When difficulties occur children look to the adults in their lives to maintain their security and safety. When change and uncertainty reigns, kids want strong, empathetic leadership from the significant adults in their world. As a parent it can be difficult responding to a child’s needs when you’re trying to adjust to changes that are forced on you.
Following are some elements to consider when parenting through times of challenge, change and difficulty:
Like a television antenna your attention is tuned to pick up the strongest signal. In times of difficulty a child may not necessarily signal that they are struggling, so you may need to fine tune your attention to pick up their needs. Start to notice the small comments and subtle behavioural changes, as they may not be small at all, and can provide helpful clues to their state of mind.
In challenging times your focus may need to shift away from schoolwork, household neatness and chores. If can move toward relationship building, maintaining wellbeing and helping each other out. Parental priorities need to shift to the immediate rather than the future, the emotional instead of the behavioural and from thriving mode to survival mode in tough times.
Children and young people often struggle to express their feelings and thoughts in the face of adversity. They look to the significant adults in their lives for guidance about how they should respond to change, loss, uncertainty and disappointment. Allow them to speak about how they are feeling. Prompt conversations through closeness and connection. Display your own vulnerability and in doing so give your kids the permission they need to express themselves in safe ways.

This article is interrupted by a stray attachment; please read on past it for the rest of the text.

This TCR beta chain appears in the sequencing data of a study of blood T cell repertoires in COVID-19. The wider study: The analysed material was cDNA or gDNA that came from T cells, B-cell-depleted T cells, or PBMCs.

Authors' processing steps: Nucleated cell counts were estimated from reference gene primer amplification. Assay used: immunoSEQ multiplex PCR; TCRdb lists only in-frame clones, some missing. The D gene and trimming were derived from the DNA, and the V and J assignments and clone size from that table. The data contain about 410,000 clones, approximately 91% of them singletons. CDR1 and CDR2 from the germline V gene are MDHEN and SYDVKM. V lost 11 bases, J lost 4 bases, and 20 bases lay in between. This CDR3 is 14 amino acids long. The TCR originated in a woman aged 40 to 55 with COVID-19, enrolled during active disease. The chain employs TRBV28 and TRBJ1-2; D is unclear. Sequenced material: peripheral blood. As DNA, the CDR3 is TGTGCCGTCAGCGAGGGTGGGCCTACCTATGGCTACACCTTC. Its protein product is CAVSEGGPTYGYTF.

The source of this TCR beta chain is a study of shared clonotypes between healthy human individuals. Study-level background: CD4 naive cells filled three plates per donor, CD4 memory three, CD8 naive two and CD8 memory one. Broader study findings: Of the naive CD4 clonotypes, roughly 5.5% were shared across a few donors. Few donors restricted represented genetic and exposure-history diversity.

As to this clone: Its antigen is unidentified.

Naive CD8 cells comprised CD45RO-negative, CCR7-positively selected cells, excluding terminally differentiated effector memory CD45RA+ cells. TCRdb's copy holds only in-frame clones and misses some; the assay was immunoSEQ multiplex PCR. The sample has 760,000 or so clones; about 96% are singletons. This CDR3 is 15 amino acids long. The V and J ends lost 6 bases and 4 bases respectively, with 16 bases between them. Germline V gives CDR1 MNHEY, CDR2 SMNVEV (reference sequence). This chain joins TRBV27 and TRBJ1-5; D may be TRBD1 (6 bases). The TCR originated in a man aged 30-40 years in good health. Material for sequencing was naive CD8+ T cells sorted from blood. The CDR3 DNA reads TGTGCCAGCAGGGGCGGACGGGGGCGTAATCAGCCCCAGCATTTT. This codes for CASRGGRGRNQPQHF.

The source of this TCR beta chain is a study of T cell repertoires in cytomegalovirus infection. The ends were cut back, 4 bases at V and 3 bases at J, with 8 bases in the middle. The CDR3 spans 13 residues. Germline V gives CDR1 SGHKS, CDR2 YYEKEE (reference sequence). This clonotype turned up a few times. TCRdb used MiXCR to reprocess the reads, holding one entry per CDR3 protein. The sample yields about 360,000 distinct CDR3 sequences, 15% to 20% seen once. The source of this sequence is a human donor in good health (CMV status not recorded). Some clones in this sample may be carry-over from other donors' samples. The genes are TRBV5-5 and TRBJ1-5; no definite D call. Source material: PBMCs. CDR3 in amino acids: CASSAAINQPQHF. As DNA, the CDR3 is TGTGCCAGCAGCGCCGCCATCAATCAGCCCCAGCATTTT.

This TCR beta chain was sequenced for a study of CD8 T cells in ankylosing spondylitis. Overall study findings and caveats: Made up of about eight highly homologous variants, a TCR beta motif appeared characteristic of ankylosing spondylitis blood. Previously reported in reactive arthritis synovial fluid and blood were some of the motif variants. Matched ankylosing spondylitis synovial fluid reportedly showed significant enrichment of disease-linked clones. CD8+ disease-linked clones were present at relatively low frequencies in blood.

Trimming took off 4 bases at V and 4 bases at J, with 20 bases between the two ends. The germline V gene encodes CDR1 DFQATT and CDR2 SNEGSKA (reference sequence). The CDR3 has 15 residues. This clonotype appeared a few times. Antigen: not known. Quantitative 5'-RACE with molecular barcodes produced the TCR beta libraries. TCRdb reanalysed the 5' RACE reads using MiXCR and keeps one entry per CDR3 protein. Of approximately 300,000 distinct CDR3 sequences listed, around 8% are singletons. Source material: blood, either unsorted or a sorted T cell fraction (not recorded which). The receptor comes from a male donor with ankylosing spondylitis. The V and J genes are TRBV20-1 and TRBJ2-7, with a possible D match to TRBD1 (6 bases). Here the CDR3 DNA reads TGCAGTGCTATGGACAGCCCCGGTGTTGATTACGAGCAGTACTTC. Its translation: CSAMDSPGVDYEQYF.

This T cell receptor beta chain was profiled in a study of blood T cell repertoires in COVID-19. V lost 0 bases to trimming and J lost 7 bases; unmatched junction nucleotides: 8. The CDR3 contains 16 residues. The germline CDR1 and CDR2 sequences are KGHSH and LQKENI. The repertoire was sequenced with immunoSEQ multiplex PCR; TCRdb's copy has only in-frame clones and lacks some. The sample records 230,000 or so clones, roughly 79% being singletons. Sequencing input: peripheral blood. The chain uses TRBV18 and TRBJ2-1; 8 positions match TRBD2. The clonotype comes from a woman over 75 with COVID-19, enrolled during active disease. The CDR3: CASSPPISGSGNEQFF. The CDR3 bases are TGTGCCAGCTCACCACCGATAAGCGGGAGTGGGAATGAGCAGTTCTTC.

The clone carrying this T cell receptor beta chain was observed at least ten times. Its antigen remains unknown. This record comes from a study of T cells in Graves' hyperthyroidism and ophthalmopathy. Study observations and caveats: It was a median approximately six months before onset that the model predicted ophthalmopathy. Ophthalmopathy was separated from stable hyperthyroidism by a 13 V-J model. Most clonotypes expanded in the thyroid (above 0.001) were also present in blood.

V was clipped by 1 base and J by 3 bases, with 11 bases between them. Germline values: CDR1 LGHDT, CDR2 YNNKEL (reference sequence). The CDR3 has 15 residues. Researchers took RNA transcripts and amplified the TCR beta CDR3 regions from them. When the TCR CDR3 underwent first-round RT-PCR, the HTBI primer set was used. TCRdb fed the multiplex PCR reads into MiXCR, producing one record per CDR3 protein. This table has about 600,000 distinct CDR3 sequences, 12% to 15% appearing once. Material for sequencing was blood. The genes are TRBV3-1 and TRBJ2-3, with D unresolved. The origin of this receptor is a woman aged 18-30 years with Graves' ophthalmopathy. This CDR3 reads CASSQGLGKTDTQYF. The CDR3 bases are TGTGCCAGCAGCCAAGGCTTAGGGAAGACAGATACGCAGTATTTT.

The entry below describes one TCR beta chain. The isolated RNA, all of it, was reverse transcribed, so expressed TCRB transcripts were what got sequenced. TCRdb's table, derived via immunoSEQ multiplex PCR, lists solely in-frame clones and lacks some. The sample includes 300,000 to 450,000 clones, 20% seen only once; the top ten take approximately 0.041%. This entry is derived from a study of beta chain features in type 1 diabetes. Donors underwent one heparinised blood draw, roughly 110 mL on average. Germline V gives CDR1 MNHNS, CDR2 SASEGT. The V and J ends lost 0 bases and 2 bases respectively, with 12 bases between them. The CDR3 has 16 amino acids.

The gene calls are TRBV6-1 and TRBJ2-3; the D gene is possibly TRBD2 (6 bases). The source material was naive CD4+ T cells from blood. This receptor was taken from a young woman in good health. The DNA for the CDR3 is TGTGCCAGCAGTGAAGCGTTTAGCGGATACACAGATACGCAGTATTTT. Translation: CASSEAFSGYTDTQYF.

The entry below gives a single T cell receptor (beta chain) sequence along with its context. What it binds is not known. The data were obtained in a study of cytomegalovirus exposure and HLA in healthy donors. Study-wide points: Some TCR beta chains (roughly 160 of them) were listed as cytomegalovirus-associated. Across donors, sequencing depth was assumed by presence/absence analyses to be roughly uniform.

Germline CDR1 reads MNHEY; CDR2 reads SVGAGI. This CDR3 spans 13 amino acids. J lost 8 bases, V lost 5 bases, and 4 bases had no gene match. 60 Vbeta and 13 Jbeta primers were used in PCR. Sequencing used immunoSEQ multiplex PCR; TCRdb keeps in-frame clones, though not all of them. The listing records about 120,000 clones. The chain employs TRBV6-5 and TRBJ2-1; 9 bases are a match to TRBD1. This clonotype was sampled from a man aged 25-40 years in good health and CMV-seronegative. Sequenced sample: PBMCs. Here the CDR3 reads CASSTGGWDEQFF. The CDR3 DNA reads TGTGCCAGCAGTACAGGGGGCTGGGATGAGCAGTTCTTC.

Difficult times will invariably suit a family that enjoys a collaborative, close parenting style. In collaborative families kids feel listened to and also have an ability to impact family decision making. Shared mealtimes and regular family gatherings are generally a prominent feature of collaborative families. In difficult times those families that prosper are those that value and promote close connection between siblings and parents.
Child and parent wellbeing becomes paramount in times of hardship. That may mean reprioritising the importance of school and work, doing something joyful every day and practising regular wellbeing strategies such as exercise, mindfulness, deep breathing and spending time in nature. The wellbeing bucket needs to be regularly refilled during challenging times.
These five elements form the basis of a planned parent response when major difficulties occur. Be patient, be kind to yourself and be willing to reach out to the wider community for help.